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Proof of the pudding is in the making

(No.3, Vol.3, Apr 2013 Vietnam Heritage Magazine)


Students cooking under the
instructions of Chef Khang. Photo: Tu Anh

The Hoa Tuc restaurant is in a complex of eateries housed on the grounds of the former opium refinery. Its name means ‘opium poppy’ and it runs half-day gourmet tours with a cookery class on most mornings. If you come here to dine, you can expect traditional local dishes with an innovative twist. In addition, team-building cookery and tailor-made events can be arranged.
I was a member of a group of eight who assembled early one morning at the Ben Thanh market. Under the guidance of Chef Khang, we were there to view some of the ingredients we were to use to cook three famous local dishes. Previously thinking tofu was one thing only, I learned about the different varieties about this important ingredient for a country with many Buddhists. I got to know what a taro and a kumquat look like and which part of a lotus stem can be used in cooking. The Australians among us compared the price of a lime here (1000 dongs or five cents) with that back down under (one dollar twenty five cents). Mr Khang further gave us a rundown on the array of tropical fruits of Southern Vietnam.
It was a short taxi ride from the market to the restaurant and then straight down to the cooking class. Mr Khang’s English was as clear as a bell and his culinary vocabulary quite amazing. On one occasion-and this was due to my poor listening-there was a comic moment. ‘Do we cut off the prawn’s tail’ I asked. ‘No leave that on,’ our chef replied. ‘Too late now’, I lamented. My class was comprised of two Aussie ladies, a Taiwanese couple and a pair of ladies from South Korea, as well as a Japanese woman. We were only two men. If you are a man reading this, I can assure this is a worthwhile experience for you, too. All of my class mates were clearly experienced in the kitchen. I might describe myself as an elementary cook only, but in the hands of this sympathetic instructor, even a complete beginner would not be too challenged.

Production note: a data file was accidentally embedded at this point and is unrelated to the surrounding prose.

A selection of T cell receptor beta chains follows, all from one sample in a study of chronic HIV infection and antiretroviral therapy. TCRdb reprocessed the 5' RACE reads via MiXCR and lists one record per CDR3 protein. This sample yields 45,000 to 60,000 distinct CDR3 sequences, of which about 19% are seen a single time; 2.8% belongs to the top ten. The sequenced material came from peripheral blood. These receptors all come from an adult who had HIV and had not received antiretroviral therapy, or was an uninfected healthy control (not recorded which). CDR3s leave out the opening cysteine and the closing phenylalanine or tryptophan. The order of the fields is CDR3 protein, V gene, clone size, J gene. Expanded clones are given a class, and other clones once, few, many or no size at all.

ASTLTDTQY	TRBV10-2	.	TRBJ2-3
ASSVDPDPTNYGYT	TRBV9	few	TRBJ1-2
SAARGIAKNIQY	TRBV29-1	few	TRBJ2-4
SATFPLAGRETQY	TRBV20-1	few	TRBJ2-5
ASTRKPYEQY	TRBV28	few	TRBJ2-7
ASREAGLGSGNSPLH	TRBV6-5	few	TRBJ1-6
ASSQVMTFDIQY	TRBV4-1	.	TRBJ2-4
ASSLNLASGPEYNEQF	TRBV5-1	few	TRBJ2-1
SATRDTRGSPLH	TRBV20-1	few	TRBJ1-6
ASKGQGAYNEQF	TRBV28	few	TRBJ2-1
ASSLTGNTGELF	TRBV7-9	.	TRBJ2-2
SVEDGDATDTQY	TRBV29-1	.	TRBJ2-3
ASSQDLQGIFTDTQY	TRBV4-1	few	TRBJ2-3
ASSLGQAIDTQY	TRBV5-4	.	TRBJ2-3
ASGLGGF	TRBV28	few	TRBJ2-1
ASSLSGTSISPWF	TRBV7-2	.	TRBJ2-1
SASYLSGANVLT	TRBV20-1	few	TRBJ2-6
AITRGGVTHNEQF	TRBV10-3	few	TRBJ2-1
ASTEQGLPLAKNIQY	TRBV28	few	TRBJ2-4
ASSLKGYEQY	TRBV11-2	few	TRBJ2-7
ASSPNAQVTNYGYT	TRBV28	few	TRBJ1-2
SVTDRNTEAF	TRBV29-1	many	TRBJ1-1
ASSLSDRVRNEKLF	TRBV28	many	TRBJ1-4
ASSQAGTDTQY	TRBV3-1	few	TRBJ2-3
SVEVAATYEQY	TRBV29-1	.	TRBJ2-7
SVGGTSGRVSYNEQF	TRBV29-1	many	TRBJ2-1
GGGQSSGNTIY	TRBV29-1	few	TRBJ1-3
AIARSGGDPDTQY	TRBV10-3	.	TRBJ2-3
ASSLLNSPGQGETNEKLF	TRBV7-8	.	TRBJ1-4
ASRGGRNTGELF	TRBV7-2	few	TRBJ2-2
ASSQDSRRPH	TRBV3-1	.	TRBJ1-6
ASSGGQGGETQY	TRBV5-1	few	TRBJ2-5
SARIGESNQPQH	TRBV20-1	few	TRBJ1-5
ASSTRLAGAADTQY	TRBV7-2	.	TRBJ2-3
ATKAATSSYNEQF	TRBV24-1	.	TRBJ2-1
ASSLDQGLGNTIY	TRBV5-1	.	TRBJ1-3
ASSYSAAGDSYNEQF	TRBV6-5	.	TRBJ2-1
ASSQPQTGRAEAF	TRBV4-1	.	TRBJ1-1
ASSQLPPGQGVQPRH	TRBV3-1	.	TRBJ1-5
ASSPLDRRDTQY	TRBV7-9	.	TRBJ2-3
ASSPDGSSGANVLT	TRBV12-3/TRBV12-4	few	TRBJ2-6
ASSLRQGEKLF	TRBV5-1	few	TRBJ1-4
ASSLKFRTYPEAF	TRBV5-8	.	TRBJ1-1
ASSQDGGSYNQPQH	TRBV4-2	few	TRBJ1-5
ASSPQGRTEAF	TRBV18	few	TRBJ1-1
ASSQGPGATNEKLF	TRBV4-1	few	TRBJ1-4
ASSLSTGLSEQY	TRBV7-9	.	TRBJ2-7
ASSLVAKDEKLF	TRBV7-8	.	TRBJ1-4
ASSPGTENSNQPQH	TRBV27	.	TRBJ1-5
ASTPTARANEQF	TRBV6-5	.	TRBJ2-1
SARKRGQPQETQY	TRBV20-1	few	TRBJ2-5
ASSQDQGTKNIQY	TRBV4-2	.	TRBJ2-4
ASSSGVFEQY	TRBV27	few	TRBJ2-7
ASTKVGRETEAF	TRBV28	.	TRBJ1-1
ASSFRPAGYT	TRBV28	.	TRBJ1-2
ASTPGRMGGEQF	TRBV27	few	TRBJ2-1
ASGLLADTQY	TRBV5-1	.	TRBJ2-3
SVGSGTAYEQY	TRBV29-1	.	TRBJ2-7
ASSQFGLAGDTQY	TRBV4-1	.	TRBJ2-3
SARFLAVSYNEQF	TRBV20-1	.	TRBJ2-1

Our first dish which had us up chopping finely, dicing and rolling tightly, was ‘Mustard Leaf Roll with Crunchy Veggies’, topped with the aforementioned prawn. The stuffing consisted of lotus stem, palm heart, carrot, onion, cashew, shallots and herbs. Once done, we sat down and ate our creations as with the other two dishes which I proceed to describe. No complaining to the cook if you do not like it!
The next challenge were the ‘Sticky Rice Fritters Stuffed with Pork and Carrot’, for we which we practiced our stuffing skills and had a sizzling time deep frying our rice balls until they were as brown as toast.
The final grilling for we students was preparing a very popular dish you can easily find in Southern Vietnam - ‘Bun Thit Nuong’ or barbecued pork strips served with noodles and raw veggies. I loved using the double hand-held grill; the like of which you might see in the west only for spatchcock.
Finally, I should add that you also learn the secrets of making accompanying sauces and dips, notably ‘nuoc mam’ or fish sauce. Here you will learn the sweet southern version.
All in all, I felt a great sense of achievement as Chef presented me with my souvenir pamphlets of the recipes with key words translated into Vietnamese and personally signed ‘Congratulations.’ Whilst I will still leave the cooking at home largely to my Vietnamese wife, I came away with a greater appreciation of this country’s cooks and a greater knowledge of what I put into my mouth here on a daily basis.

Saigon Cooking Class at Hoa Tuc Restaurant
74 Hai Ba Trung St, Dist.1, HCMC
Tel: (08) 3825-8485

By Pip de Rouvray
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